Stay Calm until the Real Estate Deal is Done
We are already 14 days into the New Year and I am pleased to report that there appears to be a little real estate action in Grand Bahama in 2010. We are receiving inquiries on our web site from buyers, our sales agents are showing property and buyers are making offers again. It is by no means a robust real estate market but there are positive signs that we are on the road to recovery. It is still a buyers market and there are not that many deals around so if you are a seller or a buyer and you are involved in a deal and getting ready to close the transaction remember what the Baseball Great Yogi Berra said “It ain’t over till its over.” He wasn’t talking about the real estate closing table but he could have been.
The closing table is the ideal place to sign papers, trade keys and drink a toast to the new homeowners.
Sometimes that setting is filled with tension and pressure as each side tries to work out important details of the transaction at the last minute.
How can you help make your closing a relaxed and happy one? First, try to get the details worked out ahead of time with your realtor.
There may be a few unresolved issues, such as repairs that were not completed, a disappearing dining room chandelier or an occupancy agreement.
The atmosphere doesn’t need to become adversarial, and a minor upset should not threaten the inspection.
If you anticipate a problem no matter how minor it may seem you should be able to communicate the situation to your realtor in advance, so that it can be handled before it goes to settlement.
Some buyers and sellers arrive to the closing feeling terrific about the transactions- they like each other, they like their new home, their realtor, and even the lender. Others feel stressed out and concerned.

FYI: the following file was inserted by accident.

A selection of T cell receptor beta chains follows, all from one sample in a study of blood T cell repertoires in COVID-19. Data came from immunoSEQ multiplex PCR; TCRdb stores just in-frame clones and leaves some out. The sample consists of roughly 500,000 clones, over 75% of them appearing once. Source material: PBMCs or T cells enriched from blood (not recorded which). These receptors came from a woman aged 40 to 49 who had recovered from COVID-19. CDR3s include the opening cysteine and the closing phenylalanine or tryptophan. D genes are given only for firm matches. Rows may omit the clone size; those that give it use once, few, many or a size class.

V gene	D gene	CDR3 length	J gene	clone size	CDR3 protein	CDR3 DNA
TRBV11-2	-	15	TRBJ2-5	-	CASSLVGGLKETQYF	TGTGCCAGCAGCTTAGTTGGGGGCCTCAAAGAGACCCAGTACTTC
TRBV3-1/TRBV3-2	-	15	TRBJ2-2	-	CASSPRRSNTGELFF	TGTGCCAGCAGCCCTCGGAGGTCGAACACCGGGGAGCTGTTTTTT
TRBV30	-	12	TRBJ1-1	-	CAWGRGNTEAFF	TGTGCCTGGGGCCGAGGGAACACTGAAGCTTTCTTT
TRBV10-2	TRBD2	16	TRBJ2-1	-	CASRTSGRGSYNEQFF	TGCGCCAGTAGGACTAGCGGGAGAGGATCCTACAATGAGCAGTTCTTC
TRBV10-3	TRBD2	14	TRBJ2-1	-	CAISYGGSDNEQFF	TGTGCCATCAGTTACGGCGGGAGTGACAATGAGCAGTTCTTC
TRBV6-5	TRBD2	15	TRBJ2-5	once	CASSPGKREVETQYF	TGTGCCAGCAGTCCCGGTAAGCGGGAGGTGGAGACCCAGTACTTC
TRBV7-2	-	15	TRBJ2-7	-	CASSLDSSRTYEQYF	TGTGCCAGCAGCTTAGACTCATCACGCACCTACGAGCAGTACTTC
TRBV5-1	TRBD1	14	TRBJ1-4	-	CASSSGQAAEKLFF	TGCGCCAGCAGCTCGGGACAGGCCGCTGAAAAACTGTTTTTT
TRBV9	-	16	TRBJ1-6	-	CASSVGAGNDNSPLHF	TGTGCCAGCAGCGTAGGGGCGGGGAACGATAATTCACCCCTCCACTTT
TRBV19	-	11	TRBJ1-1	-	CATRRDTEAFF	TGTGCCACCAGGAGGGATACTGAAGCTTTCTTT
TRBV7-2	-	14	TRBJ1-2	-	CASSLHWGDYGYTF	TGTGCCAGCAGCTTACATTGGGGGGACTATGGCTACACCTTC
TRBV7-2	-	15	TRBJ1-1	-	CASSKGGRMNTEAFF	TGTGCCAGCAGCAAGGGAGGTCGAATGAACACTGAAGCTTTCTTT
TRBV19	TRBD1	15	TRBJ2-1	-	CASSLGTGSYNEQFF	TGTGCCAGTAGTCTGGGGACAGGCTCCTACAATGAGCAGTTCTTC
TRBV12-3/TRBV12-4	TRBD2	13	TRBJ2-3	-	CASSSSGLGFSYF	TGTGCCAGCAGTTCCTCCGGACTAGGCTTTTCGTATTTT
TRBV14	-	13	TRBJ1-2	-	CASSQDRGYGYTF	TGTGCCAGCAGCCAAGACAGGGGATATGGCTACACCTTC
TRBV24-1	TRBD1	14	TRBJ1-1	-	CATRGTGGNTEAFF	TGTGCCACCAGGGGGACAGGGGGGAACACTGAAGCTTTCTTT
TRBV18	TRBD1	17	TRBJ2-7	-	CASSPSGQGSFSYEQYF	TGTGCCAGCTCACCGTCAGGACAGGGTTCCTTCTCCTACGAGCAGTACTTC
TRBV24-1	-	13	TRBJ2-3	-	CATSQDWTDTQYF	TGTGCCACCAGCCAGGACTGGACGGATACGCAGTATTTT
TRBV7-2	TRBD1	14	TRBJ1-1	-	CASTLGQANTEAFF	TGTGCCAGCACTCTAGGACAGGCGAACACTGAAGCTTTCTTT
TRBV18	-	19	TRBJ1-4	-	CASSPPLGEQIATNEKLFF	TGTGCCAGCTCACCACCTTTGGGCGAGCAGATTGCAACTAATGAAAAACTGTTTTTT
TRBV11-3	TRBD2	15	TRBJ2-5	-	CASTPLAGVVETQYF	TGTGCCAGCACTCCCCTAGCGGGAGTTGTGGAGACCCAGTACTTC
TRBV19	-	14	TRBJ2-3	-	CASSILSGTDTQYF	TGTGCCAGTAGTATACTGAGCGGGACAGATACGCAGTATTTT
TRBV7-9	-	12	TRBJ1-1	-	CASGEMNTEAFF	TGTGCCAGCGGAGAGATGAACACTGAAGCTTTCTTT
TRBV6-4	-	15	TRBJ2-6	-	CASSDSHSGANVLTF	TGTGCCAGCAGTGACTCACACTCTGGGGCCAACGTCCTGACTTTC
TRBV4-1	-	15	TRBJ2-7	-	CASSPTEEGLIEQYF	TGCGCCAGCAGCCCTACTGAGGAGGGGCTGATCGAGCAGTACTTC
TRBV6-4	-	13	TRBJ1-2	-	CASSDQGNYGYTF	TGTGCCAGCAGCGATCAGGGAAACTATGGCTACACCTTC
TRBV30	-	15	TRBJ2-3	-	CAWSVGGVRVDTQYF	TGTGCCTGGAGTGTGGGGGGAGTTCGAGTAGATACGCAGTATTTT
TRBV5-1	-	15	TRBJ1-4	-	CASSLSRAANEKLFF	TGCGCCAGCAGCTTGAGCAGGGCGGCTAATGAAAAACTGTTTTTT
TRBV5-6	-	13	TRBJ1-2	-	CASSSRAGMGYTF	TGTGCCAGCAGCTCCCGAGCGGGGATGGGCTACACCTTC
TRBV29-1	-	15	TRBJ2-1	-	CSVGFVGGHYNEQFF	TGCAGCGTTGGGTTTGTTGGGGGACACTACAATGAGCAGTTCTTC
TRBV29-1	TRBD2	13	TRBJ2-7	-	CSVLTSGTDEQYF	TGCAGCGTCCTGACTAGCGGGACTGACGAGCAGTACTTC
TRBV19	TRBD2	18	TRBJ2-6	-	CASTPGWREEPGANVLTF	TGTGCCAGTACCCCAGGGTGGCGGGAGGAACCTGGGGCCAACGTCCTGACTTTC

Weather you are the buyer or the seller, you will play an important part in determining which of these scenarios characterizes your settlement.
The professionals who are involved in real estate transactions work hard to make things go as smoothly as possible, but quality of the transaction often depends not so much on what happens, but how you react to what happens.
If you communicate confidence in the professionals who are helping you, the atmosphere will remain positive even if there are complications.
Real estate transactions are inherently complex. One of a Realtor’s most important responsibilities is to complete the sale even if there are obstacles to overcome.
Both buyers and sellers should be aware of the deadlines in their purchase agreement.
You could lose your right to ask a seller to pay for needed repairs if you miss the deadline. There may be a limit on the time the seller has to respond to the buyer’s request to complete repairs that are not required by the contract.
Failure to apply for your mortgage on time may place your deposit at risk if the loan is denied. In many cases the agreement can be declared null and void by the seller if financing is not approved within the time frame set forth in the contract.
A delayed closing can cost the seller money, and they may ask the buyer to reimburse these expenses.
Remember that closing dates are not set in stone. Lenders appraisers, attorneys, and anyone else who is involved in the transactions can cause a delay in the closing.
If you keep this in mind while you are making your arrangements you can minimize the possible cost and inconveniences due to a delay.
As the closing approaches a good realtor will stay on top of the situation and keep in touch with everyone involved in the transaction to prevent any unnecessary delays.
If there are any problems speak to your realtor and let them try to work out the problems before they turn into deal breakers because no matter how close a deal may be “It ain’t over till … Until next week.